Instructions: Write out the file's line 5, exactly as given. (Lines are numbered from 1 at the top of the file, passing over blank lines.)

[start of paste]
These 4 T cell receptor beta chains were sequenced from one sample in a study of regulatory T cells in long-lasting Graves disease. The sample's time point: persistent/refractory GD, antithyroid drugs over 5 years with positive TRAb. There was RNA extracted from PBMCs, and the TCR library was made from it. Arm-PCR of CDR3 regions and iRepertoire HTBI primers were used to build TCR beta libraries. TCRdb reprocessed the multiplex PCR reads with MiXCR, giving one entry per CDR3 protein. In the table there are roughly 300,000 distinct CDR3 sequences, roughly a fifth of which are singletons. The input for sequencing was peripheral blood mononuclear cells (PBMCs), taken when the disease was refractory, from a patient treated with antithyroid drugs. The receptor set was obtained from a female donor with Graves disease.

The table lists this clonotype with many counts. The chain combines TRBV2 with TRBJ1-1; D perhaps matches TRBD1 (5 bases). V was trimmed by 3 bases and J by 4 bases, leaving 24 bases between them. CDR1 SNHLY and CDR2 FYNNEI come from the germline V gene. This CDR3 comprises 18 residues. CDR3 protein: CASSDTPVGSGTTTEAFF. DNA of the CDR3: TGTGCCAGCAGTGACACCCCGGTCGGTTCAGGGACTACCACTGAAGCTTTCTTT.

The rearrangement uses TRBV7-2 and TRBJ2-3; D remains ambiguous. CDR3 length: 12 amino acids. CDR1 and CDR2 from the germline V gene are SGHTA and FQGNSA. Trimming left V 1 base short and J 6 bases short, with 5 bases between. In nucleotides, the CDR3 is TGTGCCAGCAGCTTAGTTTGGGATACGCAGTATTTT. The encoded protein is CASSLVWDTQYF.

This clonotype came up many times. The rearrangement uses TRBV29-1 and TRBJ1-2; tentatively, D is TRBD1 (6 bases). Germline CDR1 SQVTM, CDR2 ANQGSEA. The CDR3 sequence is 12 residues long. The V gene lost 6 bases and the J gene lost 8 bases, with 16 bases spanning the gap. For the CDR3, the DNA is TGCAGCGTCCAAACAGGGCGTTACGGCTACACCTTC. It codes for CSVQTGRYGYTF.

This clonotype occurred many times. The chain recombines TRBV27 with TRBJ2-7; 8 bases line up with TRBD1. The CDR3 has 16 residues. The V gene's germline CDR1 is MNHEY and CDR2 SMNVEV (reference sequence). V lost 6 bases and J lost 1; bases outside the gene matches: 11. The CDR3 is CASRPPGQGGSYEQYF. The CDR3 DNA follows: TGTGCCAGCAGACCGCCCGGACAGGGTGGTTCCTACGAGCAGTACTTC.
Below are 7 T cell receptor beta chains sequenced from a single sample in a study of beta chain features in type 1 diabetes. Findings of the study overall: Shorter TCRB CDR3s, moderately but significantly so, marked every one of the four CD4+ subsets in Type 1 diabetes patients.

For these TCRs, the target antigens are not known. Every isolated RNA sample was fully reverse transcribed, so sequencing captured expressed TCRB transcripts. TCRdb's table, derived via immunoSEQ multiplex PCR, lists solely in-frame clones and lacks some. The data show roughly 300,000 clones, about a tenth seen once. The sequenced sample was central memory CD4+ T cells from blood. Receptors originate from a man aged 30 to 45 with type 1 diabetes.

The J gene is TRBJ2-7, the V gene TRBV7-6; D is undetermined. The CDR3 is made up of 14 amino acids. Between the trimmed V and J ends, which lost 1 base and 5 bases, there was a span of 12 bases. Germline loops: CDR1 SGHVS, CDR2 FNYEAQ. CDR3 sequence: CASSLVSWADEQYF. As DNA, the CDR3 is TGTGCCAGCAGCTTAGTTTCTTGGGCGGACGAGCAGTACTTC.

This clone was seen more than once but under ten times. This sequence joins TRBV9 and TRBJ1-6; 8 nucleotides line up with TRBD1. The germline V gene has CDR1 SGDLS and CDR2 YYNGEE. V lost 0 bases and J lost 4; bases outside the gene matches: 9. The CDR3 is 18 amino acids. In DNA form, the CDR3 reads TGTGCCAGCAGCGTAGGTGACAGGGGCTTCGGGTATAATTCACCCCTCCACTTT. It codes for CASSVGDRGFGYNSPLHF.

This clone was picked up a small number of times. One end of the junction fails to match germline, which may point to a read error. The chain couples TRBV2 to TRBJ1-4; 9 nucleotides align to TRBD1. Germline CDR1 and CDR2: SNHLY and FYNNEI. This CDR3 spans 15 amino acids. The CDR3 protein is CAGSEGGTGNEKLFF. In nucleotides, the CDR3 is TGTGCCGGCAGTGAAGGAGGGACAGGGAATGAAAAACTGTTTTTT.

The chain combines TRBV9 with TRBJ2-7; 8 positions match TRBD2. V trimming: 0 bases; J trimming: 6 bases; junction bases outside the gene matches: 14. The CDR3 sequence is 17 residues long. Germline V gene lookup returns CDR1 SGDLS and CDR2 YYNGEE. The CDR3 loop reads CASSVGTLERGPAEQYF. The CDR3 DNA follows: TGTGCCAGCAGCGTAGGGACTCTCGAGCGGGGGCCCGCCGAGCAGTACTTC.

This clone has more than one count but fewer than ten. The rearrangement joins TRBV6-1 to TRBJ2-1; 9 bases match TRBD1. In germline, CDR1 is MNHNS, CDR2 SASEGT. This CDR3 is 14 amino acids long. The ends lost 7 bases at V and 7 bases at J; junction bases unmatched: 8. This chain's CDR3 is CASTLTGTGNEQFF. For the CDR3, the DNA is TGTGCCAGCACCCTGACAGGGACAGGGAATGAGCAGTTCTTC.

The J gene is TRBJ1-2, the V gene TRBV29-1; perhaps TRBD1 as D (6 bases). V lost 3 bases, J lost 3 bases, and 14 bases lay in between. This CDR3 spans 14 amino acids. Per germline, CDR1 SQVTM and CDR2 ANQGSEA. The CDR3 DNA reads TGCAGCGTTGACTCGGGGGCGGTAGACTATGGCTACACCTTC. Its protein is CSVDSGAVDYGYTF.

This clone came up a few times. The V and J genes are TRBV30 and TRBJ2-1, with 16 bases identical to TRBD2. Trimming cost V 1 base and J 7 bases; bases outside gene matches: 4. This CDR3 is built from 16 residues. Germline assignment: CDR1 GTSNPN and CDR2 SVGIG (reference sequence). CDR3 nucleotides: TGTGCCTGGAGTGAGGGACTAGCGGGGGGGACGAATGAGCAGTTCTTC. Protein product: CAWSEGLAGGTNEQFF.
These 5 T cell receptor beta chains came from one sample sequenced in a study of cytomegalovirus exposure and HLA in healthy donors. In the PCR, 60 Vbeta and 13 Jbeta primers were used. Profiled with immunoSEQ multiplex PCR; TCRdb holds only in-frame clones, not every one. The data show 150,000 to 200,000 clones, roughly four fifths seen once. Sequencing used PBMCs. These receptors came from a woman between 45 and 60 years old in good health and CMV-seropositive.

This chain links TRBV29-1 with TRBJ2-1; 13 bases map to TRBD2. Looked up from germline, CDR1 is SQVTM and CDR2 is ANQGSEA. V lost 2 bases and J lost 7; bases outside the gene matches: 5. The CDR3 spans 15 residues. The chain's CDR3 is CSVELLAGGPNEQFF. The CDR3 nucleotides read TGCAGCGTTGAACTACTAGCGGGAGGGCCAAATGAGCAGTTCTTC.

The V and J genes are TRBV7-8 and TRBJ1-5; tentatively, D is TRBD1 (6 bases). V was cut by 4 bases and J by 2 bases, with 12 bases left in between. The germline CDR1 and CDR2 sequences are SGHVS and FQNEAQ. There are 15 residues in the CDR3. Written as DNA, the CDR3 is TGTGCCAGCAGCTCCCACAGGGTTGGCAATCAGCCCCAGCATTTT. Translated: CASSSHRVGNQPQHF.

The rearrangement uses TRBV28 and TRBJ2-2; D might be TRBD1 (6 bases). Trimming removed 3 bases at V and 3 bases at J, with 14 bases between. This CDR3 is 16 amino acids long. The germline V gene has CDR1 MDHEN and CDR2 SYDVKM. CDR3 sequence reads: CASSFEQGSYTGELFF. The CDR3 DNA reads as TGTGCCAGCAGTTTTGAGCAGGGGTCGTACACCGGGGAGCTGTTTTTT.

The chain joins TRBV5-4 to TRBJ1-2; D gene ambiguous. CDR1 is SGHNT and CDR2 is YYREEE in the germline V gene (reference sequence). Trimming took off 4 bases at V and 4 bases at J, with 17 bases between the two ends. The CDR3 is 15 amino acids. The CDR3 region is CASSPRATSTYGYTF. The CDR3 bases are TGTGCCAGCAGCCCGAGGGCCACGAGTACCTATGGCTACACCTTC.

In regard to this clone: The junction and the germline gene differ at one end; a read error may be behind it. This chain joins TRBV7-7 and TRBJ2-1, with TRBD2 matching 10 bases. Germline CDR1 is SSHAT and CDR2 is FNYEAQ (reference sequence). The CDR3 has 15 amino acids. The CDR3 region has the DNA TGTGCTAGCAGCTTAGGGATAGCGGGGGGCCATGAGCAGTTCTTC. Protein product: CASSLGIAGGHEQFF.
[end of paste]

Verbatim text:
This clonotype occurred many times. The chain recombines TRBV27 with TRBJ2-7; 8 bases line up with TRBD1. The CDR3 has 16 residues. The V gene's germline CDR1 is MNHEY and CDR2 SMNVEV (reference sequence). V lost 6 bases and J lost 1; bases outside the gene matches: 11. The CDR3 is CASRPPGQGGSYEQYF. The CDR3 DNA follows: TGTGCCAGCAGACCGCCCGGACAGGGTGGTTCCTACGAGCAGTACTTC.